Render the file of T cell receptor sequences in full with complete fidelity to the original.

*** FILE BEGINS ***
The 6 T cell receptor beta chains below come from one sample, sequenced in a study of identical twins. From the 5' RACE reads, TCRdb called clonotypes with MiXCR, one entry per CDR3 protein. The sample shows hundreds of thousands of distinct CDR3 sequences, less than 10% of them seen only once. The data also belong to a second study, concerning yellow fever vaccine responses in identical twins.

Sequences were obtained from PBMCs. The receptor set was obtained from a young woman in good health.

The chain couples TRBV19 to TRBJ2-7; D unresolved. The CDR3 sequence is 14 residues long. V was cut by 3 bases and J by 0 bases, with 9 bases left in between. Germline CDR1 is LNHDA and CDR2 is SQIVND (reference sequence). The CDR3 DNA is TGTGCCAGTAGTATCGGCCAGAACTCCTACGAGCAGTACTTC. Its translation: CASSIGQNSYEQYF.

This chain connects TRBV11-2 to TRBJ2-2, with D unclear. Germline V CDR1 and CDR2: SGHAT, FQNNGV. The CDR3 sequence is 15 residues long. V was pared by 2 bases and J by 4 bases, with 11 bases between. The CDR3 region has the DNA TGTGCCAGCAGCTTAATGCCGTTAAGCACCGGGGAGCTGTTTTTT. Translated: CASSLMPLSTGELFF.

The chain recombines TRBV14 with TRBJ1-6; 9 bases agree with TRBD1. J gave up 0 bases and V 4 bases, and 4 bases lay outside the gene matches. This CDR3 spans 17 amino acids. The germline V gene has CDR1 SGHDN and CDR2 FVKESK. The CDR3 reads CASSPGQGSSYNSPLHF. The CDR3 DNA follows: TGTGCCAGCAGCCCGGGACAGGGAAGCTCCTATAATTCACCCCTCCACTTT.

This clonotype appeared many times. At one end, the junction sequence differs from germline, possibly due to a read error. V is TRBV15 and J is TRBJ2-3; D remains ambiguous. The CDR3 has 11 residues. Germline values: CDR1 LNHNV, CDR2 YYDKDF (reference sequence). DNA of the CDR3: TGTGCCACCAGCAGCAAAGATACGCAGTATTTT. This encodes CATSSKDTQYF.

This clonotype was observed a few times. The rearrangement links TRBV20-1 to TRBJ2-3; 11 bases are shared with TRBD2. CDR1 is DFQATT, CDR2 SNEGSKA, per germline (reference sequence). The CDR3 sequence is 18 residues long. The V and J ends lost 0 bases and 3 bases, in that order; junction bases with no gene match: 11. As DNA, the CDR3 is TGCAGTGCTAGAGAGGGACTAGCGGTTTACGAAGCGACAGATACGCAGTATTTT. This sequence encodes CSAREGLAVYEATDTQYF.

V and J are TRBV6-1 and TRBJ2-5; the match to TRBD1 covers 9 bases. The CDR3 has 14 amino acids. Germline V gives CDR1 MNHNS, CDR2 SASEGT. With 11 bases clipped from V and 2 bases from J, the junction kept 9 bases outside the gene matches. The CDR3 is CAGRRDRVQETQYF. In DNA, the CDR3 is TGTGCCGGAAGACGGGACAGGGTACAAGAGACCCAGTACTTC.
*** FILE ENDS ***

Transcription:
The 6 T cell receptor beta chains below come from one sample, sequenced in a study of identical twins. From the 5' RACE reads, TCRdb called clonotypes with MiXCR, one entry per CDR3 protein. The sample shows hundreds of thousands of distinct CDR3 sequences, less than 10% of them seen only once. The data also belong to a second study, concerning yellow fever vaccine responses in identical twins.

Sequences were obtained from PBMCs. The receptor set was obtained from a young woman in good health.

The chain couples TRBV19 to TRBJ2-7; D unresolved. The CDR3 sequence is 14 residues long. V was cut by 3 bases and J by 0 bases, with 9 bases left in between. Germline CDR1 is LNHDA and CDR2 is SQIVND (reference sequence). The CDR3 DNA is TGTGCCAGTAGTATCGGCCAGAACTCCTACGAGCAGTACTTC. Its translation: CASSIGQNSYEQYF.

This chain connects TRBV11-2 to TRBJ2-2, with D unclear. Germline V CDR1 and CDR2: SGHAT, FQNNGV. The CDR3 sequence is 15 residues long. V was pared by 2 bases and J by 4 bases, with 11 bases between. The CDR3 region has the DNA TGTGCCAGCAGCTTAATGCCGTTAAGCACCGGGGAGCTGTTTTTT. Translated: CASSLMPLSTGELFF.

The chain recombines TRBV14 with TRBJ1-6; 9 bases agree with TRBD1. J gave up 0 bases and V 4 bases, and 4 bases lay outside the gene matches. This CDR3 spans 17 amino acids. The germline V gene has CDR1 SGHDN and CDR2 FVKESK. The CDR3 reads CASSPGQGSSYNSPLHF. The CDR3 DNA follows: TGTGCCAGCAGCCCGGGACAGGGAAGCTCCTATAATTCACCCCTCCACTTT.

This clonotype appeared many times. At one end, the junction sequence differs from germline, possibly due to a read error. V is TRBV15 and J is TRBJ2-3; D remains ambiguous. The CDR3 has 11 residues. Germline values: CDR1 LNHNV, CDR2 YYDKDF (reference sequence). DNA of the CDR3: TGTGCCACCAGCAGCAAAGATACGCAGTATTTT. This encodes CATSSKDTQYF.

This clonotype was observed a few times. The rearrangement links TRBV20-1 to TRBJ2-3; 11 bases are shared with TRBD2. CDR1 is DFQATT, CDR2 SNEGSKA, per germline (reference sequence). The CDR3 sequence is 18 residues long. The V and J ends lost 0 bases and 3 bases, in that order; junction bases with no gene match: 11. As DNA, the CDR3 is TGCAGTGCTAGAGAGGGACTAGCGGTTTACGAAGCGACAGATACGCAGTATTTT. This sequence encodes CSAREGLAVYEATDTQYF.

V and J are TRBV6-1 and TRBJ2-5; the match to TRBD1 covers 9 bases. The CDR3 has 14 amino acids. Germline V gives CDR1 MNHNS, CDR2 SASEGT. With 11 bases clipped from V and 2 bases from J, the junction kept 9 bases outside the gene matches. The CDR3 is CAGRRDRVQETQYF. In DNA, the CDR3 is TGTGCCGGAAGACGGGACAGGGTACAAGAGACCCAGTACTTC.